The pool is perhaps out of the way, but it is an ideal place to stop when you arrive back in Reykjavik at the end of a trip around the country.
Hot dog stand: ✘ (doesn’t really matter)
Sundhöll Reykjavíkur—Sundhöllin—is a great piece of history. Opened in 1937, after years of delays and difficulties caused by the Great Depression, it was considered one of the most important public buildings in Iceland, a beacon of modernity and progress. It is the only pool in Reykjavík to offer a proper diving board, its deep end reaching 3.5 metres.
The pool’s changing rooms, complete with personal walk-in lockers, are still largely original, and its modernist design is a sight to behold. Furthermore, the hot-tubs are among Reykjavík’s best. And whilst it has no sauna, Sundhöllin does offer a very nice, very small steam room.
In recent years, Sundhöllin has been bereft of an accompanying hot dog stand; however, there is a fine selection of great food destinations close by. We recommend Vitabar—a neighbourhood bar and burger joint that has made Grapevine’s Best Of Reykjavík list a number of times—and the small café just to the pool’s west, Reykjavík Roasters—one of Reykjavík’s best cafés, period.
To anyone wandering around downtown Reykjavík, looking for something to do (or just feeling tired after a long night): a visit to Sundhöllin is something you should seriously consider.
Hot dog stand:
A place to take the kids:
Crowds of foreigners: ✓
The current iteration of Laugardalslaug was inaugurated in 1968, sixty years after the municipality began operating a bathing facility in the area, which has acted as a pool site since 1772. Throughout Iceland’s history, the Laugardalur valley’s numerous hot springs (all underground and hooked up to the geothermal power utility by now) have been a great boon to locals, who would in the past venture there to do their laundry. Legend has that the steam rising from these hot springs were what gave the capital its name, as “Reykjavík” literally translates as “Smokey Bay.”
The pool is Reykjavík’s largest, a favourite with locals and usually packed during summer. The swimming pool itself is 50 metres long, ideal for swimming laps. It has something for everyone: a large warmer pool popular with young teens, a large indoor pool, a tall water slide, a wading pool, two smaller waterslides for younger kids and a large selection of hot tubs. There is even a sea-water tub filled with water pumped from a low-temperature underwater hot spring just off the coast to the west of the pool.
Since Laugardalslaug is located close to several large hotels along with Laugardalur’s camping grounds and hostel, it has become a favourite destination for groups of tourists. This means that the tourists-to-Icelander ratio will at times be roughly the same as in your average puffin shop.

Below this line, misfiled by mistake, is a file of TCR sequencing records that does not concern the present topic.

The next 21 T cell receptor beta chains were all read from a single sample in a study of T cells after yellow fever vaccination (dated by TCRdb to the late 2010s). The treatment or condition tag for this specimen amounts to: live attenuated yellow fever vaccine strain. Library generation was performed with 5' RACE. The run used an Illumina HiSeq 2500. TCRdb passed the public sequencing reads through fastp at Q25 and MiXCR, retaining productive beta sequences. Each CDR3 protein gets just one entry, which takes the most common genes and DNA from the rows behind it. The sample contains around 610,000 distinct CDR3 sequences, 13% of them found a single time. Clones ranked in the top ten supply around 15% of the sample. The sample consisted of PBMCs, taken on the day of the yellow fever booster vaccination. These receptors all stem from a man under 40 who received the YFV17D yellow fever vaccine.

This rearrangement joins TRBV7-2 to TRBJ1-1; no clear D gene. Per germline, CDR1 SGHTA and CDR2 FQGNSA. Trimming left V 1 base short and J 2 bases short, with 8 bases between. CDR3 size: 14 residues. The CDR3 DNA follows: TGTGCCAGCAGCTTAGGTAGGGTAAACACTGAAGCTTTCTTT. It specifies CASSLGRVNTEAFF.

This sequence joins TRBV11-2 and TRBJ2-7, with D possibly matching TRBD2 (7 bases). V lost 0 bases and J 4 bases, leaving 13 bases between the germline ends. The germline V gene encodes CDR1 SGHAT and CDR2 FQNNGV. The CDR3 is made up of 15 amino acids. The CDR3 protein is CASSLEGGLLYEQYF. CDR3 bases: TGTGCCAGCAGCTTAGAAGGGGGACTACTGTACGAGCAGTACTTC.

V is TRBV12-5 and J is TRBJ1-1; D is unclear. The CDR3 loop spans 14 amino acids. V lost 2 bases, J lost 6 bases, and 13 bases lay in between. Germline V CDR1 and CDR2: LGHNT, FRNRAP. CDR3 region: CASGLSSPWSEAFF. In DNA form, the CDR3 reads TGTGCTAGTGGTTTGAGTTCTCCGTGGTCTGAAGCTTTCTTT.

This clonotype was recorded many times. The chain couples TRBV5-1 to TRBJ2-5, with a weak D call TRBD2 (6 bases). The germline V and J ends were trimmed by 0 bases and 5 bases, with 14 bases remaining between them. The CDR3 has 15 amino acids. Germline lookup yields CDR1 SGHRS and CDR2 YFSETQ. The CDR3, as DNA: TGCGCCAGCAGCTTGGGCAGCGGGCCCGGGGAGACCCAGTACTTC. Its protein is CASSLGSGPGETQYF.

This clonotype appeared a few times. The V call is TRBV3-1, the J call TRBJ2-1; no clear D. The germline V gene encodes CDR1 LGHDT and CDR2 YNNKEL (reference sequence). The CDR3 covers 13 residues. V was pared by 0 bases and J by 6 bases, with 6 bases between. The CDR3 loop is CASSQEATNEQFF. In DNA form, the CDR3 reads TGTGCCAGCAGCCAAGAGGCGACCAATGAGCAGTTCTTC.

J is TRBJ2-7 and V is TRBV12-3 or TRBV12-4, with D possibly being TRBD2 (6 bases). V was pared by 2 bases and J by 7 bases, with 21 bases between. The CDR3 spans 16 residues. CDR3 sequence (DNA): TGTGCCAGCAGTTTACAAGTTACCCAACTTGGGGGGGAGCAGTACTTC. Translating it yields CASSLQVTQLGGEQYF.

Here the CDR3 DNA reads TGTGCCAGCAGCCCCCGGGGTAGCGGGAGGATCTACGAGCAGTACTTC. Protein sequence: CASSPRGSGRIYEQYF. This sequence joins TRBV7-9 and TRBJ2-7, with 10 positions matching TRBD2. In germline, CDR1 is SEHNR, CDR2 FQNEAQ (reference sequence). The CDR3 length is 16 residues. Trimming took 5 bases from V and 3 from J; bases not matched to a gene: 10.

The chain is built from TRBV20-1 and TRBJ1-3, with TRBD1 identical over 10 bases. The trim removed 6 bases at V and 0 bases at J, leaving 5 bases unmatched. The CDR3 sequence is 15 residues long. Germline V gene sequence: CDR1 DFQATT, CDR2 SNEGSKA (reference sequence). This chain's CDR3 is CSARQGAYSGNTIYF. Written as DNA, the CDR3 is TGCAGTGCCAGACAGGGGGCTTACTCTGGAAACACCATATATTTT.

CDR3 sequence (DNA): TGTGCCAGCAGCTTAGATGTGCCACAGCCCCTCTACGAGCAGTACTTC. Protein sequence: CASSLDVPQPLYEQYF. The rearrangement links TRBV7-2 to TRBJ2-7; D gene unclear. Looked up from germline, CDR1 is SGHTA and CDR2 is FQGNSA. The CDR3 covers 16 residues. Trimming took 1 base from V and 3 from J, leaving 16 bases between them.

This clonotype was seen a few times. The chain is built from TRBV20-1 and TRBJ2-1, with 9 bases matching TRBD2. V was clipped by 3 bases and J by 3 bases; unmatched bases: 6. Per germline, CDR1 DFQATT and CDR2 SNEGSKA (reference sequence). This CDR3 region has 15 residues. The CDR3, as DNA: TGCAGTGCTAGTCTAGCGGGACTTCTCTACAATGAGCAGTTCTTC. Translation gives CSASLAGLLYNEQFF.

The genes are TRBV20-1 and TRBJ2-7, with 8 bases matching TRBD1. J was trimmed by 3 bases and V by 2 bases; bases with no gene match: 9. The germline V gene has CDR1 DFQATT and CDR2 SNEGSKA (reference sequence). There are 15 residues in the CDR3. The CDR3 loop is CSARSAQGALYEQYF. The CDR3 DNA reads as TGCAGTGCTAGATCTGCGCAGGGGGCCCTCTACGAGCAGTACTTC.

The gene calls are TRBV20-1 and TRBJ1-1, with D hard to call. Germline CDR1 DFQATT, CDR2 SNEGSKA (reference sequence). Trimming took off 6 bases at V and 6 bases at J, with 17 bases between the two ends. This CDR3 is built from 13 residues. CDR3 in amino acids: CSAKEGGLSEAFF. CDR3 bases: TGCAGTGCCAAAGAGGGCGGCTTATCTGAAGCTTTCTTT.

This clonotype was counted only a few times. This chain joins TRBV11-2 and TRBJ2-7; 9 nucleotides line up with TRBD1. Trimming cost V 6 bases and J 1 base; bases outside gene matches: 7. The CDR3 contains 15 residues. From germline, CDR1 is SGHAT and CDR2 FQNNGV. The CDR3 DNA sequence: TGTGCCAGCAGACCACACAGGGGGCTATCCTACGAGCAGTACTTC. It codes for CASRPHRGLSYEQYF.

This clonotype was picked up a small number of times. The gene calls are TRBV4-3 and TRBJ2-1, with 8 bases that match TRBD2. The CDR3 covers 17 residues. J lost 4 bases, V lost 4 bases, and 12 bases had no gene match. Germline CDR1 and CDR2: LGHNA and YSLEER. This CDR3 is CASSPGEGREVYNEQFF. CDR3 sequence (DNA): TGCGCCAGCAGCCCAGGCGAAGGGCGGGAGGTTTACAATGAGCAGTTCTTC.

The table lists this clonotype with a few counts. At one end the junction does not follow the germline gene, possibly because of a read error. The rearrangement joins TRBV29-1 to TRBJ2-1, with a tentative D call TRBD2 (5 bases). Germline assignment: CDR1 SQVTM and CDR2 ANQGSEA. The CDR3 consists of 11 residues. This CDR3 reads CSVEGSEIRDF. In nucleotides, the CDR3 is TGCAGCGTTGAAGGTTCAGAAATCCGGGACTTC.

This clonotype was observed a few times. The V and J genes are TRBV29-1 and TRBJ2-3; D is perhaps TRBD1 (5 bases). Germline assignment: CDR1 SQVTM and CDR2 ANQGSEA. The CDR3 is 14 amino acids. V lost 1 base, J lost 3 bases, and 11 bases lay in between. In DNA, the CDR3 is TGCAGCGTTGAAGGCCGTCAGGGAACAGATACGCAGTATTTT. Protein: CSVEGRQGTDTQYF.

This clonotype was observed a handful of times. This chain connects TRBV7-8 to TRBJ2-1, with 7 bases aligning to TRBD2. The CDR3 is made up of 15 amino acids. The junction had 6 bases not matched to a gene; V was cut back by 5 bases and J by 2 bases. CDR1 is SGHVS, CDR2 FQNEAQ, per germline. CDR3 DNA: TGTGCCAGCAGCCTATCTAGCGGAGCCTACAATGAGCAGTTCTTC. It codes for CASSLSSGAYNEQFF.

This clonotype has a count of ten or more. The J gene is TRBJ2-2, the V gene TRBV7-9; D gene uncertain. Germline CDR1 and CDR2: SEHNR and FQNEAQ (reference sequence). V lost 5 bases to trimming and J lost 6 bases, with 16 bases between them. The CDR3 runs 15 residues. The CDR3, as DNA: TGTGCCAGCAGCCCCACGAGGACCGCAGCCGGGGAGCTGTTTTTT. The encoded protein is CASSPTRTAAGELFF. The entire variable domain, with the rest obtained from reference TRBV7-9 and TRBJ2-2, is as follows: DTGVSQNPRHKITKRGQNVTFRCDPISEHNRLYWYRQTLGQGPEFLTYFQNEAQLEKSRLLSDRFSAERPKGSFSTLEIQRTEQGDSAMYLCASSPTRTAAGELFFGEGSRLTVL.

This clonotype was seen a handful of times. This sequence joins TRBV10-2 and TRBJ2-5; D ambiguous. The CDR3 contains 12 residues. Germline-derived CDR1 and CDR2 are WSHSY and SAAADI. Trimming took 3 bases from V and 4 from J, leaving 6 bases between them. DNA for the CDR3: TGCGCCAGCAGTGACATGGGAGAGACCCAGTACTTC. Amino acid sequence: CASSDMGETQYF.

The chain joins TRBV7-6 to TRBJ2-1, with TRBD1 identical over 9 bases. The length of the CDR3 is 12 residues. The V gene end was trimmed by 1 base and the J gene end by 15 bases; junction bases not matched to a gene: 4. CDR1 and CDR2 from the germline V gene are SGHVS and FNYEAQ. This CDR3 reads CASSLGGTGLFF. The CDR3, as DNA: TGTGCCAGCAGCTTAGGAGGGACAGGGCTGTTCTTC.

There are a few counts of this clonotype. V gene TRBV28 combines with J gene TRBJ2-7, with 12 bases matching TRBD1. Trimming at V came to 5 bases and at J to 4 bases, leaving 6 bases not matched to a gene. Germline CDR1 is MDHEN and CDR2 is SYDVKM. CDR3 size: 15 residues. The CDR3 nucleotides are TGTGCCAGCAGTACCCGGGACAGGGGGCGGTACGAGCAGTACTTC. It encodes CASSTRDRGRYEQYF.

Laugardalslaug’s late opening hours make it a great place to finish off your day. An on-site hot-dog stand ensures you can experience almost everything you would want from a pool trip in Iceland.
Except a decent sauna, which is a shame. But, to be fair, the steam bath is pretty intense. It is certainly the best example of the narrow, claustrophobic feeling and dimly lit plastic tanks that pools in the Reykjavík area used to offer in lieu of a decent steam bath or sauna, providing a unique impression of how it feels to be a piece of broccoli in a steam cooker.
Hot dog stand:✘
Crowds of foreigners:✘
Best swimming pool during summer days: ✓
This pool is a favourite destination for families. It offers a nice water slide, a shallow outdoor pool, and a very nice shallow indoor pool that connects to the outdoor area via a little river. Kids love it. There are also three large hot tubs, and a beautiful view of Reykjavík. The dressing rooms also have a large comfortable outside changing area. This pool is really wonderful in the summer.
A newly added steam bath ensures Árbæjarlaug status as one of the very best in the capital region. The old hell-closet of a steam-cooker (like the one in Laugardalur) has been replaced with a spacious steam bath that runs hot enough to drain away the fatigue of a long hike or the worries of the workday.
Definitively worth the visit, especially if you want to avoid the flocks of tourists at Laugardalslaug.
Hot dog stand:✘
Apart from Vesturbæjarlaug, this is the only swimming pool in Reykjavík proper that sports a sauna. In line with Vesturbæjarlaug, the sauna is gender-segregated—however, Breiðholtslaug’s sauna is actually very good. It runs hot, you can control the humidity and it comfortably seats at least ten people. Sure, the resting area could be nicer, but the sauna itself gets two thumbs up.
Breiðholtslaug’s steam bath is also very good, large and spacious, with a glass wall facing the pool area. The pool itself is an old-school Icelandic swimming pool: a no-frills place to bathe, swim and relax in the hot tubs. Since the pool is located in a residential suburb, far from any tourist attractions, you will only meet locals, making this a great place to observe salt-of-the-earth Icelanders. It is also a great place to experience the changing face of the Icelandic nation, since the surrounding neighbourhood’s large immigrant population means you are just as likely to hear snippets of conversations in Polish as Icelandic.